To Haslemere today for lunch and, amazingly, after a particularly delicious plate of roast lamb and a glass of beaujolais (pronounced "bow - joll - iss" by Dad, because he has a reputation to maintain), I managed to convince my dear parents that they would REALLY like to spend Mother's Day afternoon wandering around Marley Common, looking at bits of dead wood.
Yes, Reader, I hail from Over The Border: Haslemere. Nestled up against Surrey's boundary with Sussex and Hampshire, people from Haslemere reach parts of Sussex that the Sussex-dwelling folk don't tend to get to very often. And so it was today: We headed south, out of Haslemere, to Marley Common. To Sussex! And the site of one of my earliest fungus forays.
In truth I never went 'up Marley' very often when I was growing up in Haslemere. Because, for a walk, it's just not quite as good as Black Down. But apparently it is rather good for fungi; so I've got a feeling I'll be spending a lot more time here in future...
We saw various aged bracket fungi which I moved swiftly past because I still have no idea what I'm doing with bracket fungi (other than saying, "yeah, I think it's Turkeytail," repeatedly, upon encountering almost every bracket fungus I see).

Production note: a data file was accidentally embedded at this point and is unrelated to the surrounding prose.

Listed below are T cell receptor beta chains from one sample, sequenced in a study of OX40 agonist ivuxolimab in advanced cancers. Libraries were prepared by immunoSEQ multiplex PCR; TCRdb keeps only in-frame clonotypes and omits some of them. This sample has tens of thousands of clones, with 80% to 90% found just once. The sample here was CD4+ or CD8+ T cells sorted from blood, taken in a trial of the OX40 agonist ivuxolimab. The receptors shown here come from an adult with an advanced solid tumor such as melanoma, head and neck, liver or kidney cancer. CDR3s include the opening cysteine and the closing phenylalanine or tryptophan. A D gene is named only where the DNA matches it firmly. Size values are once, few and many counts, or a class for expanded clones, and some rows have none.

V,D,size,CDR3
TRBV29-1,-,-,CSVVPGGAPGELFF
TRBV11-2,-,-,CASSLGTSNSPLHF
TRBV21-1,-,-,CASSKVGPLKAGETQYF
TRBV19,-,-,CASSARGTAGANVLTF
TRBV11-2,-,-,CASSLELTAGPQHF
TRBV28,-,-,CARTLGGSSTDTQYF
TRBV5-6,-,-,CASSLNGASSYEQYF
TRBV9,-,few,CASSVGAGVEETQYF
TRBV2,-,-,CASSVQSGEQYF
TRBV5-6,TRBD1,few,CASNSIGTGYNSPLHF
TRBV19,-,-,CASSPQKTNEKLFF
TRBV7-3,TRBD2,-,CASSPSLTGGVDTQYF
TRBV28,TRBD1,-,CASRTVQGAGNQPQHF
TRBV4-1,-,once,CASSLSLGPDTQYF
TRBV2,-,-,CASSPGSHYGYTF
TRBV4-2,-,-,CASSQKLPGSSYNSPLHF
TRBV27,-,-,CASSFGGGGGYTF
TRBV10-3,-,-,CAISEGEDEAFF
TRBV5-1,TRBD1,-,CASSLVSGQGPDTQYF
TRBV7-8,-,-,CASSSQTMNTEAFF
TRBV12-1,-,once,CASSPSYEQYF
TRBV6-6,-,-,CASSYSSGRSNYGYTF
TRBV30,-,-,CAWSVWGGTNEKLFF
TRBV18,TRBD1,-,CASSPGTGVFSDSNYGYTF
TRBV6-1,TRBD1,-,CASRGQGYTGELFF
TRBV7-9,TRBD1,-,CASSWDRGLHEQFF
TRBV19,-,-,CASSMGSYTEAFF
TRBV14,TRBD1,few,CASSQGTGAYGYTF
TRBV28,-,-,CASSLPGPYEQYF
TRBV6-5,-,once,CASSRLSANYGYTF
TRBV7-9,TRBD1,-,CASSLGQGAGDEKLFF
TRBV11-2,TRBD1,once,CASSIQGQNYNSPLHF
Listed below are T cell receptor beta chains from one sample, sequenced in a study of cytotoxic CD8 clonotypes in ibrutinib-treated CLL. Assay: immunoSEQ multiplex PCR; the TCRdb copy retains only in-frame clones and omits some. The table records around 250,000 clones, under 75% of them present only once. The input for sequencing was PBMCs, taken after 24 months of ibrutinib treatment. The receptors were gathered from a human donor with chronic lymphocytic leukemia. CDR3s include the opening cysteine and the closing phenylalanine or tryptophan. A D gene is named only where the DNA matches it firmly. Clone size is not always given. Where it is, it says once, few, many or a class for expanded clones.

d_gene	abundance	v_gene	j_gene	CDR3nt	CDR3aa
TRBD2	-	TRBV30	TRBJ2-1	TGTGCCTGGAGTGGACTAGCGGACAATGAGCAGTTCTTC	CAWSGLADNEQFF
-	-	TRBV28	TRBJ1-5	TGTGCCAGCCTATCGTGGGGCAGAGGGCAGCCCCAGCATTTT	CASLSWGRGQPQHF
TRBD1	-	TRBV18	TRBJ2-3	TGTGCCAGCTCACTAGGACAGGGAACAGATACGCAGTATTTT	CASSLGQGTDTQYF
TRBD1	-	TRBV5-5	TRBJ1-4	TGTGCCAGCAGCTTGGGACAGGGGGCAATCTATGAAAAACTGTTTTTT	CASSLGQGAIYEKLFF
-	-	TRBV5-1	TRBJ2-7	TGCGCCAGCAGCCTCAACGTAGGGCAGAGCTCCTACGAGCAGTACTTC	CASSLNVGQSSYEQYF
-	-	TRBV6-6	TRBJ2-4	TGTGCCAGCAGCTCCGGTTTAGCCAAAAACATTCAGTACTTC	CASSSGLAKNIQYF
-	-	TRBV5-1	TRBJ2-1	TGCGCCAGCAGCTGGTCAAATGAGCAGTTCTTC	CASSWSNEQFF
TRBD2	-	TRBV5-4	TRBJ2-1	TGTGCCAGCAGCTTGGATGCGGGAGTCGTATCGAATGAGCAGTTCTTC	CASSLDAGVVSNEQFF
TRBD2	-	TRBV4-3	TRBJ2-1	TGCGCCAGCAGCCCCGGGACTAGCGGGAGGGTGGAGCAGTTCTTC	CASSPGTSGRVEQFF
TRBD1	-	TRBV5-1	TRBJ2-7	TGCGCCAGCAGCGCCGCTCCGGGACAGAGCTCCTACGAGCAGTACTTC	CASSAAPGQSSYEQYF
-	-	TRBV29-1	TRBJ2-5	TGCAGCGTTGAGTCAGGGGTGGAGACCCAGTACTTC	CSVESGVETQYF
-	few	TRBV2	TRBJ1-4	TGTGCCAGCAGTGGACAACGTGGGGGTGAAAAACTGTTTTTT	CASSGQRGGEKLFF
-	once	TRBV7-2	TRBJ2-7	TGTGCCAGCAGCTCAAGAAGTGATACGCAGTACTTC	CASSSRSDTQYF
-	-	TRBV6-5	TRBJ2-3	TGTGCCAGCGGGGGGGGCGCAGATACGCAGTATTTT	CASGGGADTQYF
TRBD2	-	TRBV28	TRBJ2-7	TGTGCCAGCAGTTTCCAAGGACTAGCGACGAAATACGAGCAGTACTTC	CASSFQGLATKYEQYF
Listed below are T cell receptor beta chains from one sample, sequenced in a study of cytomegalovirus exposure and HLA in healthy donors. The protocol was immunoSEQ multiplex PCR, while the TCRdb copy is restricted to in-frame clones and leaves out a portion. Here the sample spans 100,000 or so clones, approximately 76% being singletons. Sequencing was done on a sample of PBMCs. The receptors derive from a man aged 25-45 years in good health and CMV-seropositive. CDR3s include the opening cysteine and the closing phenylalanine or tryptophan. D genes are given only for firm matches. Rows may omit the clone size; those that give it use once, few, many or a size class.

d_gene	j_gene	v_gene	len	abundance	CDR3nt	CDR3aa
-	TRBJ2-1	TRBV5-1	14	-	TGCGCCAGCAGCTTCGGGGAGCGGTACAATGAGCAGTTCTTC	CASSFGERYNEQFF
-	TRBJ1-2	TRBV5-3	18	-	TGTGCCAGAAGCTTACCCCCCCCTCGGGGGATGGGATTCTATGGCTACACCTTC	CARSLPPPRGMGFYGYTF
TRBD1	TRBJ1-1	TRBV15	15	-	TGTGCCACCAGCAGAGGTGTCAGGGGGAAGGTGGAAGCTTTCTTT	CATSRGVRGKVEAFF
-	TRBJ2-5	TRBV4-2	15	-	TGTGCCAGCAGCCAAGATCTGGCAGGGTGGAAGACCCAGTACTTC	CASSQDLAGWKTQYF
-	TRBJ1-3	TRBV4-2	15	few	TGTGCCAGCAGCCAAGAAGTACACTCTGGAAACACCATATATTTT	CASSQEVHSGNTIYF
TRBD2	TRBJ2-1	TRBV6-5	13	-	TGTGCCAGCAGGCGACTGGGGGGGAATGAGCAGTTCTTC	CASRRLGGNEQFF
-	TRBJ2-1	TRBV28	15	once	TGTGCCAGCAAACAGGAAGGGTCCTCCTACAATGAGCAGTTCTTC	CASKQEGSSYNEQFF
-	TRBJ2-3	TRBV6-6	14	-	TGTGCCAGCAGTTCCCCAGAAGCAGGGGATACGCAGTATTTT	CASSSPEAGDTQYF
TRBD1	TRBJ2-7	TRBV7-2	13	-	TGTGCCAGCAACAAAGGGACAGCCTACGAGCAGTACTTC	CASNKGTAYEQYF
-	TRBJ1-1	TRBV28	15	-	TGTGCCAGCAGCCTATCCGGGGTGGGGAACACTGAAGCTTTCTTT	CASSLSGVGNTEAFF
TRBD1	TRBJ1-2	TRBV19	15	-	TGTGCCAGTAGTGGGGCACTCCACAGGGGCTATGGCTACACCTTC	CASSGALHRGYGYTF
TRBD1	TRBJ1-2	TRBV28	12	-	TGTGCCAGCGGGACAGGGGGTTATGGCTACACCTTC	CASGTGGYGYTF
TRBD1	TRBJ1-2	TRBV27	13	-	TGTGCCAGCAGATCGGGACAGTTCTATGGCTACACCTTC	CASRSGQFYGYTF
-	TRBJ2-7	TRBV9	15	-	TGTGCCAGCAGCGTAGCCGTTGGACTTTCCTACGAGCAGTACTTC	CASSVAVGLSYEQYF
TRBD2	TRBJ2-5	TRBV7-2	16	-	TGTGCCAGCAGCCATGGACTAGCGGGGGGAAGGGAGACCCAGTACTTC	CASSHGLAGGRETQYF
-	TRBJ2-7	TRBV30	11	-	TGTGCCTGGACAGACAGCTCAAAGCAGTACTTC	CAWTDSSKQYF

I attempted to impress Mum by showing her what-I-think-was Peniophora quercina, but she just thought it looked like a bit of dead bark. And I'm not sure excitedly pointing out that it was "SLIGHTLY CRAZED!" really convinced her of its fungal nature.
She was fairly impressed with these though. More tiny red beads!
what I found (and misidentified) in Hoe Wood the other week. It was growing on one of the upright branches of this fallen (birch?) tree:
Nick Aplin (Sussex Fungus Group) has said he'd be interested to receive collections like this from
Sussex, so looks like I'll be down the Post Office again tomorrow.
For the record
Location: Marley Wood
Grid reference (for the Nectria-like species): SU890309